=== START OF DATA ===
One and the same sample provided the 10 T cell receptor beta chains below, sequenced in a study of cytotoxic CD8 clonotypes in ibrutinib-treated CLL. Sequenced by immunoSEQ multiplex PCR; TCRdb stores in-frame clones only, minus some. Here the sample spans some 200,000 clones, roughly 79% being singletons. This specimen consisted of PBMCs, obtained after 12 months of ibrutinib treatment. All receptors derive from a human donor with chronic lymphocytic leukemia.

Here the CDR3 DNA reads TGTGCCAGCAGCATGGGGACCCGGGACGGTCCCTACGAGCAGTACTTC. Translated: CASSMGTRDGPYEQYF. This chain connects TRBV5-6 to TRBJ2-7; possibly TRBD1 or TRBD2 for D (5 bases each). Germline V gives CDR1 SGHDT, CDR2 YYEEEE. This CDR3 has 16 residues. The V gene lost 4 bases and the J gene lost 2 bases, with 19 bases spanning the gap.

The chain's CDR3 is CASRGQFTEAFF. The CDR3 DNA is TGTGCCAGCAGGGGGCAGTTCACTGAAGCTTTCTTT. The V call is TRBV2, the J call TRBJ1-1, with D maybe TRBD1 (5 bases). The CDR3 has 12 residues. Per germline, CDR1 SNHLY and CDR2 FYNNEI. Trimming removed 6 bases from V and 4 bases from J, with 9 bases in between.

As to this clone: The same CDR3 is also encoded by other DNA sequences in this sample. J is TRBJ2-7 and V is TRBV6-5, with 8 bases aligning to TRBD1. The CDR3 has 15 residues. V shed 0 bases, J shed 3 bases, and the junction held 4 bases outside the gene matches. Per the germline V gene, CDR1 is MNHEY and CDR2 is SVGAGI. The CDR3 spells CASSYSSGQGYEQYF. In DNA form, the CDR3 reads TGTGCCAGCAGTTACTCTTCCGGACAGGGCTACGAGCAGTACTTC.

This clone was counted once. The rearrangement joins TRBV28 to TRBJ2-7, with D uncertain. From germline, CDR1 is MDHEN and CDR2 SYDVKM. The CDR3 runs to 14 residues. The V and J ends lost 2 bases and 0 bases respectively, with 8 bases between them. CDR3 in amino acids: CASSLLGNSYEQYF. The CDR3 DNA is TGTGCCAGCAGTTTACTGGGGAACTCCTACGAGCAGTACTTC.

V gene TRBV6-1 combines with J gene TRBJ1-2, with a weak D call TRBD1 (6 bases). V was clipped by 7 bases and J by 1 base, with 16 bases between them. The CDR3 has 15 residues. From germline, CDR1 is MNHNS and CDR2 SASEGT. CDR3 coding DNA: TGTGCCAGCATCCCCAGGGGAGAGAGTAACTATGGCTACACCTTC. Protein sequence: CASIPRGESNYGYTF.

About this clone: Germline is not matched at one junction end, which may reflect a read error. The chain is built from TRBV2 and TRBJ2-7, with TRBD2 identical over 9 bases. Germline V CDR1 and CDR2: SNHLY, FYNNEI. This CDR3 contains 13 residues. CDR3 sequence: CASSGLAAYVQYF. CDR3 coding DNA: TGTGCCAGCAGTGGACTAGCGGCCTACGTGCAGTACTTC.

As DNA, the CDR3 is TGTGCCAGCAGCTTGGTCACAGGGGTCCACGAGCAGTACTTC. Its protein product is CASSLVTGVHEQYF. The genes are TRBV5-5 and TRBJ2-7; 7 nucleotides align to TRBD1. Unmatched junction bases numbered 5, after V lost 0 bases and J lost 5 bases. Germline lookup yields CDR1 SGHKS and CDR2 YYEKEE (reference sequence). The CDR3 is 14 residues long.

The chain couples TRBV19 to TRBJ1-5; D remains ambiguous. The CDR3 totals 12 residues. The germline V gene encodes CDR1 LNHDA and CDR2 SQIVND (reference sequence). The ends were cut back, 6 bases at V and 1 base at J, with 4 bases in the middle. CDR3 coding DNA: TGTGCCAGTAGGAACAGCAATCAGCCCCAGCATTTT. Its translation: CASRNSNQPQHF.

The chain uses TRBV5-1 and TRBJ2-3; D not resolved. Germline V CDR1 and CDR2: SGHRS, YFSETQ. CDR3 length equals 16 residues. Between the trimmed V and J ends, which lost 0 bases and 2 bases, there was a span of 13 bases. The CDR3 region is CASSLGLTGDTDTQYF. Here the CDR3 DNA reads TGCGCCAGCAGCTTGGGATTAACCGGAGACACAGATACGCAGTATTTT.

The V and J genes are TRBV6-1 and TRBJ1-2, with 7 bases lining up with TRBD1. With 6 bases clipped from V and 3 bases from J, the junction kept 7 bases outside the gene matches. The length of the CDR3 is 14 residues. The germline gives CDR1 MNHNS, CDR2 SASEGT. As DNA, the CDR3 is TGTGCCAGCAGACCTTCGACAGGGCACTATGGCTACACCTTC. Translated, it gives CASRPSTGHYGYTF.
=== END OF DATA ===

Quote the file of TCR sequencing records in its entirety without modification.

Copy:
One and the same sample provided the 10 T cell receptor beta chains below, sequenced in a study of cytotoxic CD8 clonotypes in ibrutinib-treated CLL. Sequenced by immunoSEQ multiplex PCR; TCRdb stores in-frame clones only, minus some. Here the sample spans some 200,000 clones, roughly 79% being singletons. This specimen consisted of PBMCs, obtained after 12 months of ibrutinib treatment. All receptors derive from a human donor with chronic lymphocytic leukemia.

Here the CDR3 DNA reads TGTGCCAGCAGCATGGGGACCCGGGACGGTCCCTACGAGCAGTACTTC. Translated: CASSMGTRDGPYEQYF. This chain connects TRBV5-6 to TRBJ2-7; possibly TRBD1 or TRBD2 for D (5 bases each). Germline V gives CDR1 SGHDT, CDR2 YYEEEE. This CDR3 has 16 residues. The V gene lost 4 bases and the J gene lost 2 bases, with 19 bases spanning the gap.

The chain's CDR3 is CASRGQFTEAFF. The CDR3 DNA is TGTGCCAGCAGGGGGCAGTTCACTGAAGCTTTCTTT. The V call is TRBV2, the J call TRBJ1-1, with D maybe TRBD1 (5 bases). The CDR3 has 12 residues. Per germline, CDR1 SNHLY and CDR2 FYNNEI. Trimming removed 6 bases from V and 4 bases from J, with 9 bases in between.

As to this clone: The same CDR3 is also encoded by other DNA sequences in this sample. J is TRBJ2-7 and V is TRBV6-5, with 8 bases aligning to TRBD1. The CDR3 has 15 residues. V shed 0 bases, J shed 3 bases, and the junction held 4 bases outside the gene matches. Per the germline V gene, CDR1 is MNHEY and CDR2 is SVGAGI. The CDR3 spells CASSYSSGQGYEQYF. In DNA form, the CDR3 reads TGTGCCAGCAGTTACTCTTCCGGACAGGGCTACGAGCAGTACTTC.

This clone was counted once. The rearrangement joins TRBV28 to TRBJ2-7, with D uncertain. From germline, CDR1 is MDHEN and CDR2 SYDVKM. The CDR3 runs to 14 residues. The V and J ends lost 2 bases and 0 bases respectively, with 8 bases between them. CDR3 in amino acids: CASSLLGNSYEQYF. The CDR3 DNA is TGTGCCAGCAGTTTACTGGGGAACTCCTACGAGCAGTACTTC.

V gene TRBV6-1 combines with J gene TRBJ1-2, with a weak D call TRBD1 (6 bases). V was clipped by 7 bases and J by 1 base, with 16 bases between them. The CDR3 has 15 residues. From germline, CDR1 is MNHNS and CDR2 SASEGT. CDR3 coding DNA: TGTGCCAGCATCCCCAGGGGAGAGAGTAACTATGGCTACACCTTC. Protein sequence: CASIPRGESNYGYTF.

About this clone: Germline is not matched at one junction end, which may reflect a read error. The chain is built from TRBV2 and TRBJ2-7, with TRBD2 identical over 9 bases. Germline V CDR1 and CDR2: SNHLY, FYNNEI. This CDR3 contains 13 residues. CDR3 sequence: CASSGLAAYVQYF. CDR3 coding DNA: TGTGCCAGCAGTGGACTAGCGGCCTACGTGCAGTACTTC.

As DNA, the CDR3 is TGTGCCAGCAGCTTGGTCACAGGGGTCCACGAGCAGTACTTC. Its protein product is CASSLVTGVHEQYF. The genes are TRBV5-5 and TRBJ2-7; 7 nucleotides align to TRBD1. Unmatched junction bases numbered 5, after V lost 0 bases and J lost 5 bases. Germline lookup yields CDR1 SGHKS and CDR2 YYEKEE (reference sequence). The CDR3 is 14 residues long.

The chain couples TRBV19 to TRBJ1-5; D remains ambiguous. The CDR3 totals 12 residues. The germline V gene encodes CDR1 LNHDA and CDR2 SQIVND (reference sequence). The ends were cut back, 6 bases at V and 1 base at J, with 4 bases in the middle. CDR3 coding DNA: TGTGCCAGTAGGAACAGCAATCAGCCCCAGCATTTT. Its translation: CASRNSNQPQHF.

The chain uses TRBV5-1 and TRBJ2-3; D not resolved. Germline V CDR1 and CDR2: SGHRS, YFSETQ. CDR3 length equals 16 residues. Between the trimmed V and J ends, which lost 0 bases and 2 bases, there was a span of 13 bases. The CDR3 region is CASSLGLTGDTDTQYF. Here the CDR3 DNA reads TGCGCCAGCAGCTTGGGATTAACCGGAGACACAGATACGCAGTATTTT.

The V and J genes are TRBV6-1 and TRBJ1-2, with 7 bases lining up with TRBD1. With 6 bases clipped from V and 3 bases from J, the junction kept 7 bases outside the gene matches. The length of the CDR3 is 14 residues. The germline gives CDR1 MNHNS, CDR2 SASEGT. As DNA, the CDR3 is TGTGCCAGCAGACCTTCGACAGGGCACTATGGCTACACCTTC. Translated, it gives CASRPSTGHYGYTF.